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New Electoral Laws proposed to combat intimidation in public life

The government will consult on plans to remove personal information from ballot paper and new electoral law offence.

In a speech given yesterday (6 February) to mark the centenary of women’s suffrage, the Prime Minister reflected on the nature of public life and reiterated her concerns about the increasing intimidation and abuse of people taking part in elections.

The Prime Minister announced that the government will consult on a new offence in electoral law of intimidating parliamentary candidates and their campaigners. The current offence of electoral intimidation relates to undue influence on voters.

She set out plans to bring forward legislation to remove the requirement for candidates standing as councillors in local elections to have their addresses published on ballot papers, in time for local elections in May 2019.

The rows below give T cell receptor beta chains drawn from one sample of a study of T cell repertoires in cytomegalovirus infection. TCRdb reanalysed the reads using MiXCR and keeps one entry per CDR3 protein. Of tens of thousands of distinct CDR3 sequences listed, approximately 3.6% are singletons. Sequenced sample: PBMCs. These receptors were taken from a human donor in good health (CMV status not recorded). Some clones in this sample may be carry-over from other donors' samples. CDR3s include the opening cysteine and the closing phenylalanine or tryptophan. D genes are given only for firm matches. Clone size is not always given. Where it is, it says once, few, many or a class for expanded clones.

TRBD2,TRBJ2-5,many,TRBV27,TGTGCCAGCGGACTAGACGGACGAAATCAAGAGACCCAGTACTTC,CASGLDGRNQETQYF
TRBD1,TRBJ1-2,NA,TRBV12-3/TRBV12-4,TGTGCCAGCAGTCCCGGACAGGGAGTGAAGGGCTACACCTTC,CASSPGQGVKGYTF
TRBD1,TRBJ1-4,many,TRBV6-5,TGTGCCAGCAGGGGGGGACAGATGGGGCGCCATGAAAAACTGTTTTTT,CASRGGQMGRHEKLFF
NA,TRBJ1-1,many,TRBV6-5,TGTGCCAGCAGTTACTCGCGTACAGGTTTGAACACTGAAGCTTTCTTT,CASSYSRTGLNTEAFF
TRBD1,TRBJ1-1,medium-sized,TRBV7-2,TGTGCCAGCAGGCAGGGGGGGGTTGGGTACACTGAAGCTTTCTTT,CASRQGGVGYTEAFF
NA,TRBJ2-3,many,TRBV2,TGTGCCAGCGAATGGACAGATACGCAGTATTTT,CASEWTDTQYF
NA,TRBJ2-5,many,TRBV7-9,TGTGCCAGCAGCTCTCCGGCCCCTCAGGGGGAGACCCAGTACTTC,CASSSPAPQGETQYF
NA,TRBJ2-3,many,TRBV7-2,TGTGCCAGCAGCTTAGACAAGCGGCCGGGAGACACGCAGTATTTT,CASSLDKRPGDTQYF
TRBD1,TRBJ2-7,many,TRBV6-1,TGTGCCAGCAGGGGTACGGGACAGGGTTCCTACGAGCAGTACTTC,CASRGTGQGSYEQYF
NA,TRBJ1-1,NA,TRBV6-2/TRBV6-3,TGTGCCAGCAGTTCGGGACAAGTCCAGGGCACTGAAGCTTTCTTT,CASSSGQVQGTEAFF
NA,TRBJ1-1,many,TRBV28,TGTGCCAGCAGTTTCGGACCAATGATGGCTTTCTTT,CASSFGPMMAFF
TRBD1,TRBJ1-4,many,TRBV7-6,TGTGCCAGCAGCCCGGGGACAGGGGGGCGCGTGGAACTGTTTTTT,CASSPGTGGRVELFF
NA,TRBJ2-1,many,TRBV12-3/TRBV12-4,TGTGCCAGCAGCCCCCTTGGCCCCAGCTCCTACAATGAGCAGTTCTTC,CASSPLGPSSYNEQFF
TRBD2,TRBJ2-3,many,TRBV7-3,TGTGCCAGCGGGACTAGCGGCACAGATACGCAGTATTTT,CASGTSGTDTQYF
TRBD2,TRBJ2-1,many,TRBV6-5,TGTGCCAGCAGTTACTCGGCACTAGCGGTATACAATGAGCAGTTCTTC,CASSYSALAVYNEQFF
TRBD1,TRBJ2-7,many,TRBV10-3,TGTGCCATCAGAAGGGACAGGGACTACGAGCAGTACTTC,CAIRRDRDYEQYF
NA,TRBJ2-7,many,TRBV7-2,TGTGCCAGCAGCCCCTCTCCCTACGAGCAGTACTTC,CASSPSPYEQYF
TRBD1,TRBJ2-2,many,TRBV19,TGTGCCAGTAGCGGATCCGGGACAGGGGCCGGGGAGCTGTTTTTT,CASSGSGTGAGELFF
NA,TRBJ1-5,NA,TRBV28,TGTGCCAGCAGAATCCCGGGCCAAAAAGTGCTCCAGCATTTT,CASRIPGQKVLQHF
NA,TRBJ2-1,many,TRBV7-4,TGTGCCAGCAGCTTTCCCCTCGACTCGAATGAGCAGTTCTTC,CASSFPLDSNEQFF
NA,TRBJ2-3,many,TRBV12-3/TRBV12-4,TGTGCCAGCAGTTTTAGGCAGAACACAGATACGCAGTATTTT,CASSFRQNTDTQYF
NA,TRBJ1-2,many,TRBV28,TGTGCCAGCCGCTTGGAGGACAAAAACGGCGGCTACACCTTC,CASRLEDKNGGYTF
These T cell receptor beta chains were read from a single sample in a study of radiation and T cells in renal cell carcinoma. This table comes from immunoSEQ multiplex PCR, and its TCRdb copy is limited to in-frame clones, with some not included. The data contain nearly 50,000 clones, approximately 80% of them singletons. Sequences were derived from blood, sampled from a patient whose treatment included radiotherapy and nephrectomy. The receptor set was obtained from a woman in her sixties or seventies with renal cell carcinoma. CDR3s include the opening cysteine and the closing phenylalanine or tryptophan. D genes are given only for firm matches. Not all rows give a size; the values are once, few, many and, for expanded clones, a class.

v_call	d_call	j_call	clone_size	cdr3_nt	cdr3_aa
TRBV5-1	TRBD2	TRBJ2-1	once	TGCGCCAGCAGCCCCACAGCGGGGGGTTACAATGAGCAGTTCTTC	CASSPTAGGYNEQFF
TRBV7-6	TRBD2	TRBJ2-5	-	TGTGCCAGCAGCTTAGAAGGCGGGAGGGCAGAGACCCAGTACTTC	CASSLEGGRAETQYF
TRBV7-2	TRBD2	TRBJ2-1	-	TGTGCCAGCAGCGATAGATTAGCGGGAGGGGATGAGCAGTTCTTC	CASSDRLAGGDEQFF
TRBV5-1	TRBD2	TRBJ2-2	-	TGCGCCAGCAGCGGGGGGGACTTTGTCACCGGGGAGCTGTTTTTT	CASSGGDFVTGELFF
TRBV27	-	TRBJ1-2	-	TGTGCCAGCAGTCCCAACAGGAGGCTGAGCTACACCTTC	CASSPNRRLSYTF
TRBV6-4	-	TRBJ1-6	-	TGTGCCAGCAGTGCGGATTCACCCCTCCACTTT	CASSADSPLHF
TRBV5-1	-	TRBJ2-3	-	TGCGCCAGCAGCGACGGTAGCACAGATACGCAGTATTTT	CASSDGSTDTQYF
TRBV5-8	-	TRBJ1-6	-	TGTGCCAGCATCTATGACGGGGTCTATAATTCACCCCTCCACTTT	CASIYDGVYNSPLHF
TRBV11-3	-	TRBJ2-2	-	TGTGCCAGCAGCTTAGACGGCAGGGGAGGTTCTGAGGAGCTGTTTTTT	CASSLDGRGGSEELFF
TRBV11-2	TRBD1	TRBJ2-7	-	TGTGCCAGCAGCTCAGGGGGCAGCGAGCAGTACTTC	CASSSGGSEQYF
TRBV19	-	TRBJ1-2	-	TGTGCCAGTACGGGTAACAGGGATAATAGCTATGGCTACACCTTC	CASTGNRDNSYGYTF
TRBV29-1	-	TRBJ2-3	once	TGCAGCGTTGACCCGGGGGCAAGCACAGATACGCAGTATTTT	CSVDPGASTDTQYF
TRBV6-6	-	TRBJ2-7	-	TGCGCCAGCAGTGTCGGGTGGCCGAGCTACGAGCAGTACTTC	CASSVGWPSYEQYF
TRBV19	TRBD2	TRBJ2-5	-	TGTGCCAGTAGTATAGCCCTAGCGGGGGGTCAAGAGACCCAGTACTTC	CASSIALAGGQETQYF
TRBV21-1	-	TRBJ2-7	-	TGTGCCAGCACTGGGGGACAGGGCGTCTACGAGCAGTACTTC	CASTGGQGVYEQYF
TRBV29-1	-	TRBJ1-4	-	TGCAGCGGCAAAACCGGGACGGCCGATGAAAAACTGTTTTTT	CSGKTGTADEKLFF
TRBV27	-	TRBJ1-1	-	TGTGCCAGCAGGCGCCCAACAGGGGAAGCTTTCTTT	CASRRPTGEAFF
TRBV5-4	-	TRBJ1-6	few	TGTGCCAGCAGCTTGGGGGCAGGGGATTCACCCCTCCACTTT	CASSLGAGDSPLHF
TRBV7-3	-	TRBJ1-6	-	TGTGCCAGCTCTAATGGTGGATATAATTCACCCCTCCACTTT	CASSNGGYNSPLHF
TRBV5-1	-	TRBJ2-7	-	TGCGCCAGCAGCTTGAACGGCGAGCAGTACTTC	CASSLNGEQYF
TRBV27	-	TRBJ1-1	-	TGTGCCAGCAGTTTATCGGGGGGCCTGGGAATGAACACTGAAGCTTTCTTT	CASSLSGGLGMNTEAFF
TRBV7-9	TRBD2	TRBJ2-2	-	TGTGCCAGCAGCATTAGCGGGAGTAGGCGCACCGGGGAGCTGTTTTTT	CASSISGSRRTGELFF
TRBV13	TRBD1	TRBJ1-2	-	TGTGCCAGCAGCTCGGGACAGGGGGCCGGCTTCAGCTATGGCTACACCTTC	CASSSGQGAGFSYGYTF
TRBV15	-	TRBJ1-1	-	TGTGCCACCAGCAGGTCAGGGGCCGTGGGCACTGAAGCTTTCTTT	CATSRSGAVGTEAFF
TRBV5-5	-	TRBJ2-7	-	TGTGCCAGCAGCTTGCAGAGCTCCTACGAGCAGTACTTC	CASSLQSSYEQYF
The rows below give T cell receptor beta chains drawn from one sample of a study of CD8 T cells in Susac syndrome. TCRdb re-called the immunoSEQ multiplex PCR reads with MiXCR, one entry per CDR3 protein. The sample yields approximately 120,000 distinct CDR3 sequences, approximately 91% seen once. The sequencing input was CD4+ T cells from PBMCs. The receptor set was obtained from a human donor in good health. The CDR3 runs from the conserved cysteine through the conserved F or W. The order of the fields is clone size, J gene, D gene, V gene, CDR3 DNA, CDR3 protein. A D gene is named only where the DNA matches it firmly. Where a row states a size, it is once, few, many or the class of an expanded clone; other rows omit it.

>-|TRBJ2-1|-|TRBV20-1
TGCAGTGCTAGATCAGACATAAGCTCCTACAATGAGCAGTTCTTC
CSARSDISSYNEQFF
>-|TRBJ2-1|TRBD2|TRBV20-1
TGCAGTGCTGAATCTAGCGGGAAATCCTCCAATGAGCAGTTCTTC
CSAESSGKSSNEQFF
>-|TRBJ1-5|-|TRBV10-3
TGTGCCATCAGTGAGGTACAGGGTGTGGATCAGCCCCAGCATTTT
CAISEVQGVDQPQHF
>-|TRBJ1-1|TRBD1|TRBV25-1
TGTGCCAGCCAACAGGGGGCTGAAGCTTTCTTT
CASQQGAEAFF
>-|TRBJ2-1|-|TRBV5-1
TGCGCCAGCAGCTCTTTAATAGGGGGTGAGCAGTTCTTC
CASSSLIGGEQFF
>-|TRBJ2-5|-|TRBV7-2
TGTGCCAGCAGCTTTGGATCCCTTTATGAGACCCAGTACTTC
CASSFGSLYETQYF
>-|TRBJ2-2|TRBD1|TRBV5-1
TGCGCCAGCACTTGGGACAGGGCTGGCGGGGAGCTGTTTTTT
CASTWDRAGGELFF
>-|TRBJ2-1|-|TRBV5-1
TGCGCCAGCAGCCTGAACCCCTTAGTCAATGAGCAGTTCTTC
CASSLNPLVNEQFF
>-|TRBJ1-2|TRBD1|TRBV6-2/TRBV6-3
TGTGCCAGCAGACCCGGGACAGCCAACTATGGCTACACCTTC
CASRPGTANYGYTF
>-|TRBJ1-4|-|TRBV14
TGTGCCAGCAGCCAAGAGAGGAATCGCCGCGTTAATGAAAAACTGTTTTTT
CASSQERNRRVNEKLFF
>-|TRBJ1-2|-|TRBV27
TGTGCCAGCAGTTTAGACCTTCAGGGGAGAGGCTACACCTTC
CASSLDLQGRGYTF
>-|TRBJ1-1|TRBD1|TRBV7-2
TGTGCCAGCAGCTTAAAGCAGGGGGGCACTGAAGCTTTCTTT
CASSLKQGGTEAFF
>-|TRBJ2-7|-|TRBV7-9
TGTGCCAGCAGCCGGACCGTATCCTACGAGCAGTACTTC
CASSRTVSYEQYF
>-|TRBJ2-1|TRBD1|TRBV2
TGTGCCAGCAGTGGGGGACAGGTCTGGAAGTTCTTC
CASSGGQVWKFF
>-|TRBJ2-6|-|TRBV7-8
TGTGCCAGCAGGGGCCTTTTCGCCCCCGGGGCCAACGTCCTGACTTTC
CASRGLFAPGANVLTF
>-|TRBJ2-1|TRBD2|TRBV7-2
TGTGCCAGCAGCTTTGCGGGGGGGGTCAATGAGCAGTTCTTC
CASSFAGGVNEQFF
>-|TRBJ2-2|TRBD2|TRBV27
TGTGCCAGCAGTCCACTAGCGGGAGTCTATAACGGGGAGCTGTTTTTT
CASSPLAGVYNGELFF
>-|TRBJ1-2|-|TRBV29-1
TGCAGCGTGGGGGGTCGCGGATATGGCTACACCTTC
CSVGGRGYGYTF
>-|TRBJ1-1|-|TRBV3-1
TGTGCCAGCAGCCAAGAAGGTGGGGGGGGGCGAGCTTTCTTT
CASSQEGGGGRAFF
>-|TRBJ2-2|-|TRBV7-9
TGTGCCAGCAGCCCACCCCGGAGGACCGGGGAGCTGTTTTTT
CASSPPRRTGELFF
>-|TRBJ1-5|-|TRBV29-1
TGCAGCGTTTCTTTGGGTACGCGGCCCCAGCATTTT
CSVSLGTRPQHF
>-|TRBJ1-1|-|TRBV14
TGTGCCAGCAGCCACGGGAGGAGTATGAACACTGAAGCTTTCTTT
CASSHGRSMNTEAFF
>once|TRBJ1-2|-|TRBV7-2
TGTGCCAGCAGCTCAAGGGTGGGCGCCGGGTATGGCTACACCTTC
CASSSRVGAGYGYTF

Voters would still be informed whether or not the candidate lived locally, and candidates could still list a home address if they wished. This is in line with the approach already in place for UK parliamentary elections, in which candidates have not had to include their home addresses on ballot papers since May 2010.

The consultation on the offence of intimidation, and the change in the requirement on addresses, were both recommendations from the Committee on Standards in Public Life in its report published in December 2017, which had been commissioned by the Prime Minister.

The Committee found that intimidation of candidates poses a threat to the integrity of the democratic process.

The measures build on work already in train following the 2016 Pickles review on tightening up the definition of intimidation during elections.

Minister for the Constitution, Chloe Smith said:

Intimidation is completely unacceptable in any form – and there is a clear difference between legitimate scrutiny and conduct which is fuelled by hate and personal abuse.

We can’t let intimidation of our candidates, campaigners, the public and those that serve us continue unchecked.

Our democracy is a tolerant and inclusive one. By avoiding giving out personal information that can be abused and legislating against intimidation of candidates and their campaigners we can make public life more accessible to all who want to participate.


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